While OpEdge is on a two-week hiatus, we are running some of the more evergreen columns from past years. This blog entry originally appeared on July 27, 2010.
Over the weekend, Yahoo’s home page linked to an article titled “The Middle Class in America is Radically Shrinking. Here Are the Stats to Prove It.” on Yahoo! Finance.
The article originally appeared in “The Business Insider,” and was written by Michael Snyder, editor of a website called theeconomiccollapseblog.com, which builds a case for a coming economic meltdown while selling survivalist paraphernalia. The menu bar selections on Snyder’s website include Gold Coins, Silver Coins, Emergency Food and Water Filters, all leading to portals with links to articles and a display of products for sale, gold at Gold Coins, silver at Silver Coins, et. al.
The article lists 22 statistics that demonstrate that the middle class is shrinking. While none of the stats cited references, I am fairly confident that all 22 are correct, as I have seen many of these facts before, for example at the Who Rules America website.
Some of Snyder’s stats:
- 82 percent of S. stocks are in the hands of 1 percent of the people.
- The top 1% of S. households owns nearly twice as much of America’s corporate wealth as they did just 15 years ago.
- Only the top 5 percent of S. households have earned additional income to match the rise in housing costs since 1975.
All well and good, until we come to Snyder’s conclusion, which is to blame the growing inequities in wealth in the United States on globalization and free trade. For example, Snyder writes that “It turns out that they didn’t tell us that the ’global economy’ would mean that middle class American workers would eventually have to directly compete for jobs with people on the other side of the world where there is no minimum wage and very few regulations. The big global corporations have greatly benefited by exploiting third world labor pools over the last several decades, but middle class American workers have increasingly found things to be very tough.”
There’s one big problem, though: other Western-style industrialized nations have not seen the same growing inequality. The economies in Germany, France and the other EU democracies are saddled with the same high labor costs and safety regulations, yet there has not been the same pulling apart of incomes, not the same gutting of the middle classes, not the same transfer of wealth upwards that we have seen over the past 30 years in the United States. Even Japan, which has suffered through two decades of stagflation, still has less wealth concentrated at the top than the United States does.
Why is that?
Unlike these other democracies, the United States has been on an active program to redistribute wealth upwards over the past 30 years. I’ve written about this trend before, but here are some examples of actions that our nation has taken that move money upwards:
- A series of tax cuts, the most substantial of which being those of Bush II, have significantly decreased what the wealthy pay while giving only token cuts to the middle class and poor.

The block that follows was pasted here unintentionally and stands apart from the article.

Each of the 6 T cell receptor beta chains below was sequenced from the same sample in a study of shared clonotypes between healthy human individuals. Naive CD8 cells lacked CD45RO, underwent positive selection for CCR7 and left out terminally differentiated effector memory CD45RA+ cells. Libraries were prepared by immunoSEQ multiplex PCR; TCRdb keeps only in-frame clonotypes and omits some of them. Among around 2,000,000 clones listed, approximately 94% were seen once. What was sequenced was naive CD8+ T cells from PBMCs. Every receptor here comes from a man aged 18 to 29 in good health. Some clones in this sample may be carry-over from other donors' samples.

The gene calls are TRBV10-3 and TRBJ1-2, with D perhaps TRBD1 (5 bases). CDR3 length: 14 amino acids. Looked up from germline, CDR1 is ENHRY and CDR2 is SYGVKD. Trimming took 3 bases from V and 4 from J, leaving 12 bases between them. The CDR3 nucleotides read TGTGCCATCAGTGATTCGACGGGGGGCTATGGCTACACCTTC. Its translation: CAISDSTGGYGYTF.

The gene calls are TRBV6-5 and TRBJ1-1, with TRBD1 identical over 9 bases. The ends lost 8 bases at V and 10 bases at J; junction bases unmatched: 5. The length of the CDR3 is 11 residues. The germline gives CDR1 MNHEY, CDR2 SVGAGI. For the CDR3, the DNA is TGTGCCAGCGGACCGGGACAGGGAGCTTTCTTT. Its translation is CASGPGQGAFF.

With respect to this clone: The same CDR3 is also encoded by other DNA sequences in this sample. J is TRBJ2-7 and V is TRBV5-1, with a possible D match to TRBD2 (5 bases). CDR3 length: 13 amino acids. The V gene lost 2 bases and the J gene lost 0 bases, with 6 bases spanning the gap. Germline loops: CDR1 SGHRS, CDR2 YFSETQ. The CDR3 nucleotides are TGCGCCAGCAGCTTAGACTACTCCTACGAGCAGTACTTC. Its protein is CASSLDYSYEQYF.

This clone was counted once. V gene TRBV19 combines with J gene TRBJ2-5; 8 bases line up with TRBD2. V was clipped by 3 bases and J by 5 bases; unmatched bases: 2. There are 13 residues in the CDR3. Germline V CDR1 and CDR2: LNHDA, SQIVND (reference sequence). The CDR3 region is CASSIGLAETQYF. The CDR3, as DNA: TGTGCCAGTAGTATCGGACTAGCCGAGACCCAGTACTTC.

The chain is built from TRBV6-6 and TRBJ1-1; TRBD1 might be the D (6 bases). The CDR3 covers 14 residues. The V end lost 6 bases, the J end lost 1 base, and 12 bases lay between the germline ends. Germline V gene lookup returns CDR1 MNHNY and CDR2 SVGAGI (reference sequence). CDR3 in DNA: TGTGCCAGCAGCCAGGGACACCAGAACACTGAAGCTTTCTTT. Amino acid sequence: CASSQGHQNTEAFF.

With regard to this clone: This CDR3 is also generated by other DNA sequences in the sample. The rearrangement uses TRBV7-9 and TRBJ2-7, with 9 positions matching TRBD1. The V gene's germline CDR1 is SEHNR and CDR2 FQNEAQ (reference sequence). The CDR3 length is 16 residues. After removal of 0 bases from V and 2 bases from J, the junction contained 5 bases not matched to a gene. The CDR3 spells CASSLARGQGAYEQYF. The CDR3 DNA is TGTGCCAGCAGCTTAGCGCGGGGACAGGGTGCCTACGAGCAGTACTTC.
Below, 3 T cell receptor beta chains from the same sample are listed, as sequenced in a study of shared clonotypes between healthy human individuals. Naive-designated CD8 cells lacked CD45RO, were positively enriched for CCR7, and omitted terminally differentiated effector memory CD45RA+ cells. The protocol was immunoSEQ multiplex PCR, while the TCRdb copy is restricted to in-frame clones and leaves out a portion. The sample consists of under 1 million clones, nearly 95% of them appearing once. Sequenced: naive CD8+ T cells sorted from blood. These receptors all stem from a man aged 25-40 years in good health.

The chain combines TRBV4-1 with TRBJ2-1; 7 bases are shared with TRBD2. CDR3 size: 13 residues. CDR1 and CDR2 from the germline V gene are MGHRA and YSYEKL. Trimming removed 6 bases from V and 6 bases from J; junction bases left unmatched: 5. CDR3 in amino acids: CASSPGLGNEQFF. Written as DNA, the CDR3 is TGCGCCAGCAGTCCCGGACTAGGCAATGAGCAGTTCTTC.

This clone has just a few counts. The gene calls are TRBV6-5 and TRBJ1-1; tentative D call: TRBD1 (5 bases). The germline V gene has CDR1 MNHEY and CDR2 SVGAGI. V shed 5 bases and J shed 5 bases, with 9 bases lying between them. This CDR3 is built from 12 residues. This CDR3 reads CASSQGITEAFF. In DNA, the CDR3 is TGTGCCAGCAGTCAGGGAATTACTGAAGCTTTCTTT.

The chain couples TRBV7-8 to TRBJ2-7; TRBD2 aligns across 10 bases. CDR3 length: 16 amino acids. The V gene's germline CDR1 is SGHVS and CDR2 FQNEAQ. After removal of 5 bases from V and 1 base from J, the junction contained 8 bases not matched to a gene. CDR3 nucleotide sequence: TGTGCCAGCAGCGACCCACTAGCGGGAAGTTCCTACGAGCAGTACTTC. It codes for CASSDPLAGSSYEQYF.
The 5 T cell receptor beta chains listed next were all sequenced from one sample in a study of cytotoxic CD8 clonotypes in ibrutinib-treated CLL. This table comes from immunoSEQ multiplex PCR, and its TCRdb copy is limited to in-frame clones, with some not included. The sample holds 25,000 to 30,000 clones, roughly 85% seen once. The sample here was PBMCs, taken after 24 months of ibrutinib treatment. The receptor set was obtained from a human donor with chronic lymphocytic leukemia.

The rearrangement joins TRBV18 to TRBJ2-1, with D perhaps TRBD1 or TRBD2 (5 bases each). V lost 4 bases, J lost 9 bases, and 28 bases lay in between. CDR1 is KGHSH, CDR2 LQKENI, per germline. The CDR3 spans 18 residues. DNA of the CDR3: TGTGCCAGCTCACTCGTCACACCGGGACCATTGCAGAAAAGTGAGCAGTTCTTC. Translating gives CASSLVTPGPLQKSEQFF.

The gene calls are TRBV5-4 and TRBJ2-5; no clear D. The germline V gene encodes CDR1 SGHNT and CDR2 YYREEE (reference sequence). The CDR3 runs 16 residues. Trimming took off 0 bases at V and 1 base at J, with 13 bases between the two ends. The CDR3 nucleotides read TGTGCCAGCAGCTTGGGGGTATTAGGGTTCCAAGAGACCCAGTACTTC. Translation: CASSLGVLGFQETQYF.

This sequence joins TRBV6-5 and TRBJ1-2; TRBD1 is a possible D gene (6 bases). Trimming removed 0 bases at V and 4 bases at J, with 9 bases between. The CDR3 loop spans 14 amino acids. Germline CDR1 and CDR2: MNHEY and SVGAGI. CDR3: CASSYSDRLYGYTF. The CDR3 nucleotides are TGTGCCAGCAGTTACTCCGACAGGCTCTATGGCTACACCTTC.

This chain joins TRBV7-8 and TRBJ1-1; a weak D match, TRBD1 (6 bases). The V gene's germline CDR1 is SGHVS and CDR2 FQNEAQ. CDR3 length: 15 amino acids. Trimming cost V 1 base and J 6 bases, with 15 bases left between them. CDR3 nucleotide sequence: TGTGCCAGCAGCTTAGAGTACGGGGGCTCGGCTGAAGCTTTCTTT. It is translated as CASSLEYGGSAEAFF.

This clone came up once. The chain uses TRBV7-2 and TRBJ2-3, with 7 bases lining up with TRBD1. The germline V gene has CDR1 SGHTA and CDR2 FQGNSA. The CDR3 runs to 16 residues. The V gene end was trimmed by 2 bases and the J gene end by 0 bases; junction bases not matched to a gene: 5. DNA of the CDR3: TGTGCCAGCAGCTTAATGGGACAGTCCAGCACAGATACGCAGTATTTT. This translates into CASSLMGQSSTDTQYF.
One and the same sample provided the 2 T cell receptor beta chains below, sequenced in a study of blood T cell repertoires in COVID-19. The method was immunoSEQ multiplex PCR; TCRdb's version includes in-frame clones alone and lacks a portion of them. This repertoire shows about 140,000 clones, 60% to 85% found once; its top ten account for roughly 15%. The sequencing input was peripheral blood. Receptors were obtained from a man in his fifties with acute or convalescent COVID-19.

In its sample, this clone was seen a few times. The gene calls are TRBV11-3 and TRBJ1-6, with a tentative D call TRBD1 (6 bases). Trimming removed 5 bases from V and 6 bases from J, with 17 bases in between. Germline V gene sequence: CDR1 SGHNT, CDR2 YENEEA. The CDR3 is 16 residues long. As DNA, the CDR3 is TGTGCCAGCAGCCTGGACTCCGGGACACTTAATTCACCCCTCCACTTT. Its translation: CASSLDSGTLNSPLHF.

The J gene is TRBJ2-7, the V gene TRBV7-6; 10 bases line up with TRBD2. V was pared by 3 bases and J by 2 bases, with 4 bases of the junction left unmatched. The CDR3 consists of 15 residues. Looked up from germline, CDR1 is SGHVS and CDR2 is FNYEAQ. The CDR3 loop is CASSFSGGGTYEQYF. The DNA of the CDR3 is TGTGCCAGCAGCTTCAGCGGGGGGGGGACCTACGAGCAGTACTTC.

- The outsourcing of government functions to private sector companies, whose executives tend to make more money than public-sector executives and whose lower level employees tend to make less money than public workers.
- The gutting of our safety net for the poor.
- The uptick in anti-union activity, such as the hammering of the air traffic controllers union, the reshaping of the National Labor Relations Board, the charter school movement (which seeks to substitute low-paid nonunion teachers for higher-paid unionized ones), and the current war on the salaries of public sector employees. Remember that unionization creates middle class jobs, especially for blue and pink collar workers.
None of these things have happened in Japan or Western Europe. Looking at the pay of CEOs you can see clearly why there is a greater inequality of wealth in the United States than in any other industrialized nation. These particular numbers come from a PBS special of a few years:
|Nation||CEO Pay Compared To Average Worker|
|Japan||11 times as great|
|Germany||12 “ “|
|France||15 “ “|
|Italy||20 “ “|
|Canada||20 “ “|
|Britain||22 “ “|
|United States||475!! “ “|
By the way, in 1960, the average CEO in the United States made a mere 45 times what the average worker did.
All of these other nations are among the wealthiest in the world. All have willingly globalized their economies. All pay higher wages and have higher safety standards than third-world competitors. But it is only in the United States that there has been a significant redistribution of wealth upwards from the middle class and the poor.
Snyder got his facts right about the U.S. becoming a nation of rich and poor, but his explanation that globalization is the sole cause does not hold water.
FYI, the first time I wrote about the U.S. becoming a nation of rich and poor was in five-part TV news miniseries called “To Have and Have Not,” which I did while a television news reporter in 1982 for “Business Today,” a now-defunct national business news show.